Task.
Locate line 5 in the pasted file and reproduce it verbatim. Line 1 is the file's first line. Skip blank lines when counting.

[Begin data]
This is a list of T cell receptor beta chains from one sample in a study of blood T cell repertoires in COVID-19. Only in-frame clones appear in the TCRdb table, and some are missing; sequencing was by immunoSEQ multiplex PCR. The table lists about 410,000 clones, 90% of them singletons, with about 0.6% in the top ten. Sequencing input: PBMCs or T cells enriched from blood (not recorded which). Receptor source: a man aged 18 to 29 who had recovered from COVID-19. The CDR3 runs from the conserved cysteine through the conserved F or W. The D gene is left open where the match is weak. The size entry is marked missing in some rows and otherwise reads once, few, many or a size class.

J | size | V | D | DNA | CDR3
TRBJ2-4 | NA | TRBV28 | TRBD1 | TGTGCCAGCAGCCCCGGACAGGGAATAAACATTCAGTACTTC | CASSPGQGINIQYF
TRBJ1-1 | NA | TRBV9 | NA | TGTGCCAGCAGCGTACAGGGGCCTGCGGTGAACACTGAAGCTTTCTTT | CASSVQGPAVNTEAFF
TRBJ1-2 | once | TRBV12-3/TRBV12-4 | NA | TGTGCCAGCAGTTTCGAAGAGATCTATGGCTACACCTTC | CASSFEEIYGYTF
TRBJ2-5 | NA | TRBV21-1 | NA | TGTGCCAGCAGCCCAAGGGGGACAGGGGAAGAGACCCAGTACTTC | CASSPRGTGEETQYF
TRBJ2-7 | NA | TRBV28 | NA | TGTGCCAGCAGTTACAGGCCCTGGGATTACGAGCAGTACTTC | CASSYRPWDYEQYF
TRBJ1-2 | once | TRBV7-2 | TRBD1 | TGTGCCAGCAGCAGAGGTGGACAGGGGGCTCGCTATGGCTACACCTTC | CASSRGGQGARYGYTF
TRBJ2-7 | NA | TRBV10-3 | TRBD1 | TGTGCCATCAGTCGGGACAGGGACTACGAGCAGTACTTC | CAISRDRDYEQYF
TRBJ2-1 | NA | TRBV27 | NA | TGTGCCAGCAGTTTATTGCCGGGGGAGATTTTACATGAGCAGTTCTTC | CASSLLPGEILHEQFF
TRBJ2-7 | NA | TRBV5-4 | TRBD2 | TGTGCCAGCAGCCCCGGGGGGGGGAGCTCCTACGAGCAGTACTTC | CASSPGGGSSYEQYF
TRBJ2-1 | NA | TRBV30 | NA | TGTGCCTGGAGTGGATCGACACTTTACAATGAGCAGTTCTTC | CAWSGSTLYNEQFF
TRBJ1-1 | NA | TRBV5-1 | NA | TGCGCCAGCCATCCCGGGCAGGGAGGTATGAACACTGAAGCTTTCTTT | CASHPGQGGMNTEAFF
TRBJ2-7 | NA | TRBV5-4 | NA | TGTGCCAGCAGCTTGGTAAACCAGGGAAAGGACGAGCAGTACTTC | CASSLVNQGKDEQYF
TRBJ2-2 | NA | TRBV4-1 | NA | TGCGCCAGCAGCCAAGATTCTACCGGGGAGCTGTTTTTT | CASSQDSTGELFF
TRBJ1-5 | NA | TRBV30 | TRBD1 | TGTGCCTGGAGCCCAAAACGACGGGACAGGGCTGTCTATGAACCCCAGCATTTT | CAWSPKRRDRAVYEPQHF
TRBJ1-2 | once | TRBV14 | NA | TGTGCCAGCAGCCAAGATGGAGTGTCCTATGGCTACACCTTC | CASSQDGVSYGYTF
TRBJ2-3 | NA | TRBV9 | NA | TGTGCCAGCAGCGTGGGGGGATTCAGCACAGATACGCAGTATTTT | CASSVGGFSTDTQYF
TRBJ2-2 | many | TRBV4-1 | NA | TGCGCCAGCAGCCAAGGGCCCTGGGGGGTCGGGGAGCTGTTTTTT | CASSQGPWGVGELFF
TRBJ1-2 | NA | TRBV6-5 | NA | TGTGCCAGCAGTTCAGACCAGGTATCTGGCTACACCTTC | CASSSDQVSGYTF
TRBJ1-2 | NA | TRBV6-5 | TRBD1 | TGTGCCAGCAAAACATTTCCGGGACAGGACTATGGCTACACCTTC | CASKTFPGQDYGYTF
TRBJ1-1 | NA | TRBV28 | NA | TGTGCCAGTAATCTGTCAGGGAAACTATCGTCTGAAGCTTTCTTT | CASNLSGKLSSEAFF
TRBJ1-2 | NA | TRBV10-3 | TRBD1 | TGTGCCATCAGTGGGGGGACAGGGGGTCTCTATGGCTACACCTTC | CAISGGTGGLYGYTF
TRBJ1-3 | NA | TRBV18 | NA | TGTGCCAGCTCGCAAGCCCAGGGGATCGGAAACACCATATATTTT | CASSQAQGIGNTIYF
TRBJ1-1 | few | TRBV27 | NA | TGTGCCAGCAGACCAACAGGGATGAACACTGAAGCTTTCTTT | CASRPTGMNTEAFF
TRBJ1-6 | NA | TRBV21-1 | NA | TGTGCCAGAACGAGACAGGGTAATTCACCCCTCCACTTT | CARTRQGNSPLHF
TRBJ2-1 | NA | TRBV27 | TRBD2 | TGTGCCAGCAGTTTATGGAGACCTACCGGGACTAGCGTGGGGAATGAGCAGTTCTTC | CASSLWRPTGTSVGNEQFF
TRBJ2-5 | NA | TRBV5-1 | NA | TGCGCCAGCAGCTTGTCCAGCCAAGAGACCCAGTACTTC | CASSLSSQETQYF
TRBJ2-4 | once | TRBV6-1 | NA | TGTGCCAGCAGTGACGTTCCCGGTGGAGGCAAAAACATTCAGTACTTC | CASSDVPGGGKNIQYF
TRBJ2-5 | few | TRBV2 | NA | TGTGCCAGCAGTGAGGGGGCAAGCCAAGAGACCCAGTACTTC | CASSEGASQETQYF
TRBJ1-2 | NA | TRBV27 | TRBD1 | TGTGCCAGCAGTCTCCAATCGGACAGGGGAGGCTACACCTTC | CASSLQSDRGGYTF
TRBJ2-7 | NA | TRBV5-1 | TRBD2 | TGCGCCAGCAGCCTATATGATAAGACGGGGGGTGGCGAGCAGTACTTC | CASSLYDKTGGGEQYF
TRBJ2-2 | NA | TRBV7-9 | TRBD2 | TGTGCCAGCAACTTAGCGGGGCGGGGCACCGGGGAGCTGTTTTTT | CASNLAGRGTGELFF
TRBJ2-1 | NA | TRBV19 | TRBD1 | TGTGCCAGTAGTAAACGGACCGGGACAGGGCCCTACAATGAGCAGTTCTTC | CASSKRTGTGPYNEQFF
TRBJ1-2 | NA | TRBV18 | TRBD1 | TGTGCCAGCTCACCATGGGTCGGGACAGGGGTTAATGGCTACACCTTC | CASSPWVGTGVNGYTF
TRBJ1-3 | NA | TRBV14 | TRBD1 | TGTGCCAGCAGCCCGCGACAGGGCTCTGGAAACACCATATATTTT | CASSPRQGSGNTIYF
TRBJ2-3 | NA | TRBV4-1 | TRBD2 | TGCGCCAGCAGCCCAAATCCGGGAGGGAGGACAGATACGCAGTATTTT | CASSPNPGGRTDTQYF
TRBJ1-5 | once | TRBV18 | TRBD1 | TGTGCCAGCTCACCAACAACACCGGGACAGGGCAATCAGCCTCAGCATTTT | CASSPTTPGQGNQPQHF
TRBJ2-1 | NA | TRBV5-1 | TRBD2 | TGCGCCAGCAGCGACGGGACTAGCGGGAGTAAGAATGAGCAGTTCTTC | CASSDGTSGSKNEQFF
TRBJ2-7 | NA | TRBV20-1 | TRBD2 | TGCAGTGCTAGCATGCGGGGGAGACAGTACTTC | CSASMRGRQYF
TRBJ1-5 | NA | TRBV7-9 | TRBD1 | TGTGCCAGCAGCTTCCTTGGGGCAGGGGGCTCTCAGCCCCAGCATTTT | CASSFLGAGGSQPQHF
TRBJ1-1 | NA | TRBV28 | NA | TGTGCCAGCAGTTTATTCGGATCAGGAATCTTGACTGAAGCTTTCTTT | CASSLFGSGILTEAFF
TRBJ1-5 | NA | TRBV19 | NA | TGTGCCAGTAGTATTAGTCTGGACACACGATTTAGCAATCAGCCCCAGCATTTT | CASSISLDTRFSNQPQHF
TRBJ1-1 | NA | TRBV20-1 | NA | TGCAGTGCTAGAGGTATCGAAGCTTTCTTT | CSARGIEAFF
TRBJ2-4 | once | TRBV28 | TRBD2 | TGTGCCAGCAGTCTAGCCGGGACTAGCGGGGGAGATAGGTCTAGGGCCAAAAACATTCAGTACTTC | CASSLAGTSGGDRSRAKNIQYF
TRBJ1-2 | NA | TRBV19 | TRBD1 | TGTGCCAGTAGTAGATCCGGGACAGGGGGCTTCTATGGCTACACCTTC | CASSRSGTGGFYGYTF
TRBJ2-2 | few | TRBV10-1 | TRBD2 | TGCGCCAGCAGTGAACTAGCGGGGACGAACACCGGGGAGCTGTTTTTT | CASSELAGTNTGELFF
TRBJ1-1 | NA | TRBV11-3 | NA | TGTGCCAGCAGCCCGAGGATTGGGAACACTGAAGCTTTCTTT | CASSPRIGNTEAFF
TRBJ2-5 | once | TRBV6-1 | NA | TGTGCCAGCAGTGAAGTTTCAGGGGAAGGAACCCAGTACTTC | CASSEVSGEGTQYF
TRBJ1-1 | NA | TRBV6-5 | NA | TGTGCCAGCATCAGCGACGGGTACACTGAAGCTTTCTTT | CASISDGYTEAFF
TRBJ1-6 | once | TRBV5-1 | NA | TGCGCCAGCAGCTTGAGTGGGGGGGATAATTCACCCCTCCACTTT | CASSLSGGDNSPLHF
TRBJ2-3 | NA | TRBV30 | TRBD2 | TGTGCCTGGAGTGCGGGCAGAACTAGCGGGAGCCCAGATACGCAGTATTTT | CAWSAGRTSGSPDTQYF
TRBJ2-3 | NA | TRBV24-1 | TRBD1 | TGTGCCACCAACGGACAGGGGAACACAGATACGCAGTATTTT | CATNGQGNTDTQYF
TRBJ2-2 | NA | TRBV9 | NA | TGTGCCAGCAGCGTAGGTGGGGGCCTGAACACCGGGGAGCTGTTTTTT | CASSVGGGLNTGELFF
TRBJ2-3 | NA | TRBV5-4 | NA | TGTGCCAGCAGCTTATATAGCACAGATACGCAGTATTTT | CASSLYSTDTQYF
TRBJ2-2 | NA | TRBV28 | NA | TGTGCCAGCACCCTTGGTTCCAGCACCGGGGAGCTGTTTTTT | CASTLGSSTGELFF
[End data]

TRBJ1-2 | once | TRBV12-3/TRBV12-4 | NA | TGTGCCAGCAGTTTCGAAGAGATCTATGGCTACACCTTC | CASSFEEIYGYTF